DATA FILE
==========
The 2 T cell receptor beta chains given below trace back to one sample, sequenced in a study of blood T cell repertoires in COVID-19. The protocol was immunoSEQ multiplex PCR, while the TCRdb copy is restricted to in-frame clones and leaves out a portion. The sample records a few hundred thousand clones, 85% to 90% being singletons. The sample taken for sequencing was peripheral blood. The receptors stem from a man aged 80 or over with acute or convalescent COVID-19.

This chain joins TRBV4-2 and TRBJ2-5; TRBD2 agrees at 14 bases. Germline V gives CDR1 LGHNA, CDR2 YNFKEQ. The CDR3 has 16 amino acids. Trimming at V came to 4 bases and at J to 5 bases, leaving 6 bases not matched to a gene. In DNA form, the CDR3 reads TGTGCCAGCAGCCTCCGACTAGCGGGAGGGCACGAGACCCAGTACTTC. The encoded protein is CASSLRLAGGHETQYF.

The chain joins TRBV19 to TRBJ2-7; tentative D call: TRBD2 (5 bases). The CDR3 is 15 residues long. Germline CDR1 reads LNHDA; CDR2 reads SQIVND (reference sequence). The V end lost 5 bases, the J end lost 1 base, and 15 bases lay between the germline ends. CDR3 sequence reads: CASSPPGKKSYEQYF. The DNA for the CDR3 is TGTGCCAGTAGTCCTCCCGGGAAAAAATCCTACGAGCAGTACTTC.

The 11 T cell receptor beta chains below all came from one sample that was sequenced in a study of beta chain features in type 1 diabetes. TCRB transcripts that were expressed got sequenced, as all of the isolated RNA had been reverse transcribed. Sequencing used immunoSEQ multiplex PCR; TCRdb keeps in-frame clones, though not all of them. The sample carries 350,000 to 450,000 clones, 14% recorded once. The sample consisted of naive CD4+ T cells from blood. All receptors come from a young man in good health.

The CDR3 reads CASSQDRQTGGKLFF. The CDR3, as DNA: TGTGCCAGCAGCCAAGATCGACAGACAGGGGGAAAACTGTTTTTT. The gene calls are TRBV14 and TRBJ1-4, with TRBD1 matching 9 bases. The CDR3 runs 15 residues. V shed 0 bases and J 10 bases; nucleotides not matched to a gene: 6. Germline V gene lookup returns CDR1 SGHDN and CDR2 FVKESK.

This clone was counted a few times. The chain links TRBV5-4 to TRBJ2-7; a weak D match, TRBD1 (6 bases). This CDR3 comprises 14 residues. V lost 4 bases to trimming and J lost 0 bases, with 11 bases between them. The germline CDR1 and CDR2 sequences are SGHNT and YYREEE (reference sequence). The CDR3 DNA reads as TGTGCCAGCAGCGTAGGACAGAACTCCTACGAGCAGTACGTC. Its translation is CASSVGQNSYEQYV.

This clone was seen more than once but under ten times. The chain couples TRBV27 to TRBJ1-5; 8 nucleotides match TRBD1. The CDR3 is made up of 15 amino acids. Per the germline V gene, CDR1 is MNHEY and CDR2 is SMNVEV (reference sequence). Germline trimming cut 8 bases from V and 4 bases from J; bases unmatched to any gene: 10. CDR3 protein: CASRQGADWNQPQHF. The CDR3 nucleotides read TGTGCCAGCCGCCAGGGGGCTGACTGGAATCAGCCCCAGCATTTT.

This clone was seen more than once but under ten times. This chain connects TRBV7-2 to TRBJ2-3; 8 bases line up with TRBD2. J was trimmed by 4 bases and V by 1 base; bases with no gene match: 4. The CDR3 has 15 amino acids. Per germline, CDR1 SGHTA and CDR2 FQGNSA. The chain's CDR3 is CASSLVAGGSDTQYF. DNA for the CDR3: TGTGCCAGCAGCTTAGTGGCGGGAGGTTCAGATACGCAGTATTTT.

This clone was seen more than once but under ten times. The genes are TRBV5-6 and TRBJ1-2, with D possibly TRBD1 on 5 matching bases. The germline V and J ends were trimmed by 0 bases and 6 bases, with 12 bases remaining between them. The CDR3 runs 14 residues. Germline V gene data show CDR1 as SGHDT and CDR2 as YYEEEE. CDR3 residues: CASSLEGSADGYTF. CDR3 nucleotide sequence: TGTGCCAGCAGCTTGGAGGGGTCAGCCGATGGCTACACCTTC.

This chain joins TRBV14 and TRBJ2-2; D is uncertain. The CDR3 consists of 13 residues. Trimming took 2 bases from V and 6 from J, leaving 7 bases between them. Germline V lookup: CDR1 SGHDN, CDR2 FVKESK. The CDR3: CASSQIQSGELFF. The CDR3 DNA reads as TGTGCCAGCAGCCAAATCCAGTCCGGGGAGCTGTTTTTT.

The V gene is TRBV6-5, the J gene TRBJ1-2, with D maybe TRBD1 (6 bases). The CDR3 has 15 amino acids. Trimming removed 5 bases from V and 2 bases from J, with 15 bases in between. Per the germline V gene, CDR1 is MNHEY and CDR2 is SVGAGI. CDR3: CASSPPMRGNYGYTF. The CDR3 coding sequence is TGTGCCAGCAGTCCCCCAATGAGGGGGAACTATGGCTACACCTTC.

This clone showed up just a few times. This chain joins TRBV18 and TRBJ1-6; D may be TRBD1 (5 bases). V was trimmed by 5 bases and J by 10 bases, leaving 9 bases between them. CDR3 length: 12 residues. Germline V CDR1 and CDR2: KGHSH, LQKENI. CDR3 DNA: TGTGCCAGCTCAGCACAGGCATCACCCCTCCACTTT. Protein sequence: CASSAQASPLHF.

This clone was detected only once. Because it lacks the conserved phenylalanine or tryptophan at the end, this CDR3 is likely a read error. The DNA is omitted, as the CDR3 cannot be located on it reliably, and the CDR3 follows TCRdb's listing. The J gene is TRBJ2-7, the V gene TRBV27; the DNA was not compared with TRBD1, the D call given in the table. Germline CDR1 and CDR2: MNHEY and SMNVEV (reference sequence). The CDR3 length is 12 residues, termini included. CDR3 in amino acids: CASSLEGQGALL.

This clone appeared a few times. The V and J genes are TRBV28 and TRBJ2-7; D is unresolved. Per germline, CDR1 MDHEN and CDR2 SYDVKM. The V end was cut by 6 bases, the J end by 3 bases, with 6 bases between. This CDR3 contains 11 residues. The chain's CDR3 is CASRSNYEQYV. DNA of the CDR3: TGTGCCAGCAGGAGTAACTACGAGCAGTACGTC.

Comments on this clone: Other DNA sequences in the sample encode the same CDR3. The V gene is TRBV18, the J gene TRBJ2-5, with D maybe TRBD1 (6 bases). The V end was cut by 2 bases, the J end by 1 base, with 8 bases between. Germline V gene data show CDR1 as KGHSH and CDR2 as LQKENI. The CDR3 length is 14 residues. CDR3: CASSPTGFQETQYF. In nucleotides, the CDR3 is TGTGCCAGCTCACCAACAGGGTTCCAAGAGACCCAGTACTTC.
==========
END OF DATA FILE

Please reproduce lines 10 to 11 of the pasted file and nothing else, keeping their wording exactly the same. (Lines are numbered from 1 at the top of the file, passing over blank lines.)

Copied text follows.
This chain joins TRBV14 and TRBJ2-2; D is uncertain. The CDR3 consists of 13 residues. Trimming took 2 bases from V and 6 from J, leaving 7 bases between them. Germline V lookup: CDR1 SGHDN, CDR2 FVKESK. The CDR3: CASSQIQSGELFF. The CDR3 DNA reads as TGTGCCAGCAGCCAAATCCAGTCCGGGGAGCTGTTTTTT.

The V gene is TRBV6-5, the J gene TRBJ1-2, with D maybe TRBD1 (6 bases). The CDR3 has 15 amino acids. Trimming removed 5 bases from V and 2 bases from J, with 15 bases in between. Per the germline V gene, CDR1 is MNHEY and CDR2 is SVGAGI. CDR3: CASSPPMRGNYGYTF. The CDR3 coding sequence is TGTGCCAGCAGTCCCCCAATGAGGGGGAACTATGGCTACACCTTC.